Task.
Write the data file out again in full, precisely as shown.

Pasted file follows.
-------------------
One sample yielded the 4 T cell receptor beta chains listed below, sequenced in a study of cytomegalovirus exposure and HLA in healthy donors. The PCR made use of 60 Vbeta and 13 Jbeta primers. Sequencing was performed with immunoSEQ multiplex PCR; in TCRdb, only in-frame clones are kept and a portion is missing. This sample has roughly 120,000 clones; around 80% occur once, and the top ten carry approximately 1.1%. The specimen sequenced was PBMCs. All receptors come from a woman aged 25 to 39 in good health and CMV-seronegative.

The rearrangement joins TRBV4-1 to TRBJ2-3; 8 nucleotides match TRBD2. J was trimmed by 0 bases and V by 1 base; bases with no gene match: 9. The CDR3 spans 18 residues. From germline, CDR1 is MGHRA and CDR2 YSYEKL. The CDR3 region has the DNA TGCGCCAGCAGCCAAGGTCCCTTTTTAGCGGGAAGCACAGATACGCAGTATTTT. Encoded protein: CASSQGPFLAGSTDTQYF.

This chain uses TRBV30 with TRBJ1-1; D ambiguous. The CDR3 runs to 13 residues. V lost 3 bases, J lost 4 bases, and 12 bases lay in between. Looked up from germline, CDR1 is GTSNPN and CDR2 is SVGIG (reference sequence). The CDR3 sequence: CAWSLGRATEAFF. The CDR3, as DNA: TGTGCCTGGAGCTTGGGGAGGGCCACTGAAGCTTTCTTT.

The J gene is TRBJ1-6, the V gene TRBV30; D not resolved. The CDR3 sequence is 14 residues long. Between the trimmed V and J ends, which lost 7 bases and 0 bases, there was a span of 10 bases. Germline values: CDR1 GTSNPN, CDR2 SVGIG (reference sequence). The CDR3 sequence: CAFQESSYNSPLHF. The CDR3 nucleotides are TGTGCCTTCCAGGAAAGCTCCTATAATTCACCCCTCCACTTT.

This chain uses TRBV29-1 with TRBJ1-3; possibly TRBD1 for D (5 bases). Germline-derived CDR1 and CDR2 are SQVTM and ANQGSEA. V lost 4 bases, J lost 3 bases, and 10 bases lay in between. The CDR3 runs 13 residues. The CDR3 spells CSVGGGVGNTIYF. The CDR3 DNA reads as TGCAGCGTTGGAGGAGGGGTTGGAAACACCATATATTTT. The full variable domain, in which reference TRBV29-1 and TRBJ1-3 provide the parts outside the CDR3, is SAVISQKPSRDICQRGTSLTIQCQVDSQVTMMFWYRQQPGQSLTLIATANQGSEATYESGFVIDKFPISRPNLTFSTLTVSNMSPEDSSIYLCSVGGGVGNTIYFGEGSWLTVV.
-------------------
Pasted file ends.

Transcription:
One sample yielded the 4 T cell receptor beta chains listed below, sequenced in a study of cytomegalovirus exposure and HLA in healthy donors. The PCR made use of 60 Vbeta and 13 Jbeta primers. Sequencing was performed with immunoSEQ multiplex PCR; in TCRdb, only in-frame clones are kept and a portion is missing. This sample has roughly 120,000 clones; around 80% occur once, and the top ten carry approximately 1.1%. The specimen sequenced was PBMCs. All receptors come from a woman aged 25 to 39 in good health and CMV-seronegative.

The rearrangement joins TRBV4-1 to TRBJ2-3; 8 nucleotides match TRBD2. J was trimmed by 0 bases and V by 1 base; bases with no gene match: 9. The CDR3 spans 18 residues. From germline, CDR1 is MGHRA and CDR2 YSYEKL. The CDR3 region has the DNA TGCGCCAGCAGCCAAGGTCCCTTTTTAGCGGGAAGCACAGATACGCAGTATTTT. Encoded protein: CASSQGPFLAGSTDTQYF.

This chain uses TRBV30 with TRBJ1-1; D ambiguous. The CDR3 runs to 13 residues. V lost 3 bases, J lost 4 bases, and 12 bases lay in between. Looked up from germline, CDR1 is GTSNPN and CDR2 is SVGIG (reference sequence). The CDR3 sequence: CAWSLGRATEAFF. The CDR3, as DNA: TGTGCCTGGAGCTTGGGGAGGGCCACTGAAGCTTTCTTT.

The J gene is TRBJ1-6, the V gene TRBV30; D not resolved. The CDR3 sequence is 14 residues long. Between the trimmed V and J ends, which lost 7 bases and 0 bases, there was a span of 10 bases. Germline values: CDR1 GTSNPN, CDR2 SVGIG (reference sequence). The CDR3 sequence: CAFQESSYNSPLHF. The CDR3 nucleotides are TGTGCCTTCCAGGAAAGCTCCTATAATTCACCCCTCCACTTT.

This chain uses TRBV29-1 with TRBJ1-3; possibly TRBD1 for D (5 bases). Germline-derived CDR1 and CDR2 are SQVTM and ANQGSEA. V lost 4 bases, J lost 3 bases, and 10 bases lay in between. The CDR3 runs 13 residues. The CDR3 spells CSVGGGVGNTIYF. The CDR3 DNA reads as TGCAGCGTTGGAGGAGGGGTTGGAAACACCATATATTTT. The full variable domain, in which reference TRBV29-1 and TRBJ1-3 provide the parts outside the CDR3, is SAVISQKPSRDICQRGTSLTIQCQVDSQVTMMFWYRQQPGQSLTLIATANQGSEATYESGFVIDKFPISRPNLTFSTLTVSNMSPEDSSIYLCSVGGGVGNTIYFGEGSWLTVV.